Case Study – NIST Commanding Tech Challenge

Polaron wins best-in-class technology:
“Best adaptation of existing technology for public safety use in the NIST 2022 – Commanding Tech Challenge.”

NIST Link: NIST – Commanding Tech Challenge

Challenge Link:

About the Command Dashboard Integrating Next-Gen Technology Challenge (CommanDING Tech)

Compete for $1M in total prizes, innovate with public safety plus a chance to demo your dashboard at a live event. The National Institute of Standards and Technology’s Public Safety Communications Research (PSCR) Division is hosting the Command Dashboard Integrating Next-Gen Technology (CommanDING Tech) Challenge. This is a four-phase competition looking for the best next-generation incident command dashboards.

Through improved user interfaces and user experience (UI/UX), and the ability to work with video, sensor, and map data in multi-story buildings, PSCR aims to enhance the quality of incident command dashboards. This, in turn, bolsters the effectiveness of emergency response. Contestants will introduce new technology to the arena or enhance their existing technology throughout the Challenge. The finalists will display their dashboards by executing a public safety emergency scenario in real time. Dashboards can incorporate a range of technologies, including virtual reality (VR), augmented reality (AR), web-based, and hand-held devices (phone or tablet).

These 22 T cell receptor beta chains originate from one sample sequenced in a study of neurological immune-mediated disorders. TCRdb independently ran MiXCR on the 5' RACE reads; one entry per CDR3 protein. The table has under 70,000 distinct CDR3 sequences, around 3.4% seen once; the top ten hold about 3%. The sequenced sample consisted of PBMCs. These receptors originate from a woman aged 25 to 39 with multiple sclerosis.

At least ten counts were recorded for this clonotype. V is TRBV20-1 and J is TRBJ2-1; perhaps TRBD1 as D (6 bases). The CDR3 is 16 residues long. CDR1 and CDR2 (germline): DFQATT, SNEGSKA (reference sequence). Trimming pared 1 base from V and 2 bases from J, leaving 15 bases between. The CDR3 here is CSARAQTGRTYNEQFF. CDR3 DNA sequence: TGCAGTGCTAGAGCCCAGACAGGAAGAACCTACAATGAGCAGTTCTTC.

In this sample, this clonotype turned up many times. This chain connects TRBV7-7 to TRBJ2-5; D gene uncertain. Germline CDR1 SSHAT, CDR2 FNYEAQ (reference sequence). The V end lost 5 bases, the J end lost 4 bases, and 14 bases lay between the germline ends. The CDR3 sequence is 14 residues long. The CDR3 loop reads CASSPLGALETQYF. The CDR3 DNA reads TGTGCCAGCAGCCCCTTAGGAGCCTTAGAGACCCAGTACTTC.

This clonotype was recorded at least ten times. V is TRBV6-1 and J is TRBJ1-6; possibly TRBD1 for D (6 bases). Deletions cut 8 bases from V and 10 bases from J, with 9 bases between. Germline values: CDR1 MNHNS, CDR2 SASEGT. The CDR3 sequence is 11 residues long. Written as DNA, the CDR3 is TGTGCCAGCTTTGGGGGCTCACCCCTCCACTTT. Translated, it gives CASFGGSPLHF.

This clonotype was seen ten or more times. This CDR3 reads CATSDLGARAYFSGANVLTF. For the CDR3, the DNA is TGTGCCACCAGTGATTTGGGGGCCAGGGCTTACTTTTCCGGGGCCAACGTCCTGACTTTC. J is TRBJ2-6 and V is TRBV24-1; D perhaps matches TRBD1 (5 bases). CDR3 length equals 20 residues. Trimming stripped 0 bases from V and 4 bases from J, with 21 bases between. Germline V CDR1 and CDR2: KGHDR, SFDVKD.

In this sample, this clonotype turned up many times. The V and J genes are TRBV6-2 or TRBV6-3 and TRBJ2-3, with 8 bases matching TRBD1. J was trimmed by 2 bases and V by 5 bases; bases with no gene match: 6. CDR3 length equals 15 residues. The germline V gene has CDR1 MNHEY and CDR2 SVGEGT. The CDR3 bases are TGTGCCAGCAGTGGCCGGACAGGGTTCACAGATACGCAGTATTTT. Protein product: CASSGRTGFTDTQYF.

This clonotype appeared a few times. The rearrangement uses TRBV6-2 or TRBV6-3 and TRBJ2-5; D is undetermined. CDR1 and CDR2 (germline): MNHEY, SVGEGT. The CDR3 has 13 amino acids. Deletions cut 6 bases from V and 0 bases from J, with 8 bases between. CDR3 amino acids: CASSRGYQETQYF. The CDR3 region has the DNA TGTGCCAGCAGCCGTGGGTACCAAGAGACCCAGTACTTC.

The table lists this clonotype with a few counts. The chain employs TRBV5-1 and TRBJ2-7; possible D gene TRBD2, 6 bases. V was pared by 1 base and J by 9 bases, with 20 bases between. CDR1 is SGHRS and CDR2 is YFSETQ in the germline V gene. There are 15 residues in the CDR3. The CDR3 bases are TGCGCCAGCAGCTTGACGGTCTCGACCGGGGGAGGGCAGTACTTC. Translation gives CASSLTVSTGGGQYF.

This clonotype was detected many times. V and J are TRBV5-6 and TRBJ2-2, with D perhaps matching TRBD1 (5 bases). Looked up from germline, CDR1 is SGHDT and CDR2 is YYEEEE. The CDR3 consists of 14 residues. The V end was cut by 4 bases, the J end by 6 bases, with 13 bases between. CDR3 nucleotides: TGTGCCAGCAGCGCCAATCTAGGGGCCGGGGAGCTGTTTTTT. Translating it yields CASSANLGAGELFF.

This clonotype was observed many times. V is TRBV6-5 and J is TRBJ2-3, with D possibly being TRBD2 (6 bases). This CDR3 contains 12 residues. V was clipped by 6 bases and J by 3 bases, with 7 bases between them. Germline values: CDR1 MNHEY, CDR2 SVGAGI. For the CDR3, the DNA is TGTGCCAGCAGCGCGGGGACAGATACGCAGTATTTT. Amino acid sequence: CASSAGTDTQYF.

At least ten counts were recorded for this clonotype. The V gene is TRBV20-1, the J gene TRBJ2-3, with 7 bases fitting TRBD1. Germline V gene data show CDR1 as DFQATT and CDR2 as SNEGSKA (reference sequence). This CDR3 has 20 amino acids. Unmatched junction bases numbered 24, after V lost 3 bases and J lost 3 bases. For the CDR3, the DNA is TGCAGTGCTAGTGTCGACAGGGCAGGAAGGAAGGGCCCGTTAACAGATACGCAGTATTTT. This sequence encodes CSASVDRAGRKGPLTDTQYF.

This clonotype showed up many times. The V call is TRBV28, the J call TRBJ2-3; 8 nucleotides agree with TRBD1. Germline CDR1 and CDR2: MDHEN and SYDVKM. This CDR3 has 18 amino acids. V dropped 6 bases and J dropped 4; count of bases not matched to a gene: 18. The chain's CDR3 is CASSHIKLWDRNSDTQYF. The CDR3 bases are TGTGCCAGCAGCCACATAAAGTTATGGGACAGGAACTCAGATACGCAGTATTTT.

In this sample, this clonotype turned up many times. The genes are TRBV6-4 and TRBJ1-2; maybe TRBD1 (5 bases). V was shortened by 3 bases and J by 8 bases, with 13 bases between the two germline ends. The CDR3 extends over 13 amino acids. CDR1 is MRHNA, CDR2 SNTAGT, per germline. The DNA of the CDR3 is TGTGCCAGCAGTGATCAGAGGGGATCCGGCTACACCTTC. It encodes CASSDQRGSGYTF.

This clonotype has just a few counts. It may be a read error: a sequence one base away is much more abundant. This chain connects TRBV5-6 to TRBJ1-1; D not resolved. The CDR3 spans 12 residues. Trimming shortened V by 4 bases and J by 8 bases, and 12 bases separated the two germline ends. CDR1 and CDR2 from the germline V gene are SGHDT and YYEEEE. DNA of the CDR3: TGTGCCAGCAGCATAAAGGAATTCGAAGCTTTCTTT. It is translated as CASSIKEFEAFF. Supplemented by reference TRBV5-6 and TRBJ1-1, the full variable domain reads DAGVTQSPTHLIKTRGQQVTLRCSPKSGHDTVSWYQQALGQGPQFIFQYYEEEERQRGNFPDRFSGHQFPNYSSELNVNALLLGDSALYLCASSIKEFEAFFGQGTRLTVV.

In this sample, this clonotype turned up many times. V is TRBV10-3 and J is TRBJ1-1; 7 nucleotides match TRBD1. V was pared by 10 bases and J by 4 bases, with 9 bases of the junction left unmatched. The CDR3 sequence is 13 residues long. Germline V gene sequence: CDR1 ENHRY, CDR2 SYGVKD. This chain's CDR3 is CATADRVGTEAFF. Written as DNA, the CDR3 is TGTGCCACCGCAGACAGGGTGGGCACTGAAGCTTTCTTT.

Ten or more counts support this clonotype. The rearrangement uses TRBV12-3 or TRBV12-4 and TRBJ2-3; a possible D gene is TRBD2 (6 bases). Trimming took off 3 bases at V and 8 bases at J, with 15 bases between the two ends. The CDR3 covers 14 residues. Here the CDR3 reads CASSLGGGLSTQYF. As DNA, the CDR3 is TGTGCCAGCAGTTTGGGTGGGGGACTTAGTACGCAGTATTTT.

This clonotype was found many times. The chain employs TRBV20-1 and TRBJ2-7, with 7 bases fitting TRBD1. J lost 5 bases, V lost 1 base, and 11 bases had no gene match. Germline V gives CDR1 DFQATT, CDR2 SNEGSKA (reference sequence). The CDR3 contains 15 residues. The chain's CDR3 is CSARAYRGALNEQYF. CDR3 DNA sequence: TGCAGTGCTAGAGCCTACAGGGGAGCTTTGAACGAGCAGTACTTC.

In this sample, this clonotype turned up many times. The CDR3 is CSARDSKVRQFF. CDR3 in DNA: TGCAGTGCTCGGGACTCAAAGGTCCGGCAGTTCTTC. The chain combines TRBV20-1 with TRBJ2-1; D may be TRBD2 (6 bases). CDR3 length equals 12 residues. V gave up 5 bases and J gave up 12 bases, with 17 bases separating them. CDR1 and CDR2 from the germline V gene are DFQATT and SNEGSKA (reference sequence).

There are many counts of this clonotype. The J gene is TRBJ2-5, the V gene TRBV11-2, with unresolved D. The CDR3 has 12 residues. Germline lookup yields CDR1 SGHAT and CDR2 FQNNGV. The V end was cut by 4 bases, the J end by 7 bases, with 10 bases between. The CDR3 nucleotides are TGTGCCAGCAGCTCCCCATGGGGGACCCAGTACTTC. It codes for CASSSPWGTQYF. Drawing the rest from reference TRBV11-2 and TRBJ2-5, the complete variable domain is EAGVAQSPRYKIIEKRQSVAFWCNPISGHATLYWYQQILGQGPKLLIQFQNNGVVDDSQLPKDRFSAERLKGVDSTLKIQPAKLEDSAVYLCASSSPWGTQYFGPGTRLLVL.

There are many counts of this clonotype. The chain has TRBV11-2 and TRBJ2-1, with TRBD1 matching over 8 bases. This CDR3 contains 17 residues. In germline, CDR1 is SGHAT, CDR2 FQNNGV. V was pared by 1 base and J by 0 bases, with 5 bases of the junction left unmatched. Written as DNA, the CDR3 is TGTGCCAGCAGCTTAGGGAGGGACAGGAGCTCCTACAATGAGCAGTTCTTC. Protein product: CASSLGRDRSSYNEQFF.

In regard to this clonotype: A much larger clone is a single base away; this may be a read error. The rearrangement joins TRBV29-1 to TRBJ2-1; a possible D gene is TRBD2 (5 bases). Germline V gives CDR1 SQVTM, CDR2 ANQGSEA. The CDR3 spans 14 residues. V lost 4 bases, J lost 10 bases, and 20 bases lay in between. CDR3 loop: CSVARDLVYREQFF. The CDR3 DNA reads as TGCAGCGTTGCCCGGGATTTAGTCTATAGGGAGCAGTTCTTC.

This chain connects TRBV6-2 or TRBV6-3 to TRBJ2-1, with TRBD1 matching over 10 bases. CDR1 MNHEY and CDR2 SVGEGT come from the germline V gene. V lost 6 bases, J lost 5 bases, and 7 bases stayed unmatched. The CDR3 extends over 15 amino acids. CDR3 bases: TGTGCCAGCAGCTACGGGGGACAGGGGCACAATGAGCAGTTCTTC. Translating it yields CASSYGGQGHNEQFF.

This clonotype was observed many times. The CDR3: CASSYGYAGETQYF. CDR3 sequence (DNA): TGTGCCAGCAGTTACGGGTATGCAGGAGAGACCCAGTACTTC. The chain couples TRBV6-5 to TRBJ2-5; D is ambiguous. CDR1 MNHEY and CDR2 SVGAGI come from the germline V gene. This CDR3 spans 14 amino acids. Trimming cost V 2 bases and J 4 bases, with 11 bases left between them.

All entries must integrate and respond to multiple data feeds. They must also offer a mobile, intuitive user interface, making it more efficient for public safety officers to react to emergency scenarios. PSCR and its Challenge partners will distribute prizes worth up to $1,000,000 to eligible Contestants.

A special thank you to our collaborator Fabio da Silva – CEO of Wavesens Ltd – our ally in this application and the leader of Team Thrusight. This team was a 2nd round victor of the PSCR – FRST Challenge, focusing on the remote tracking of firefighters using UWB Radar.

Dr Fabio da Silva LinkedIn

Background Information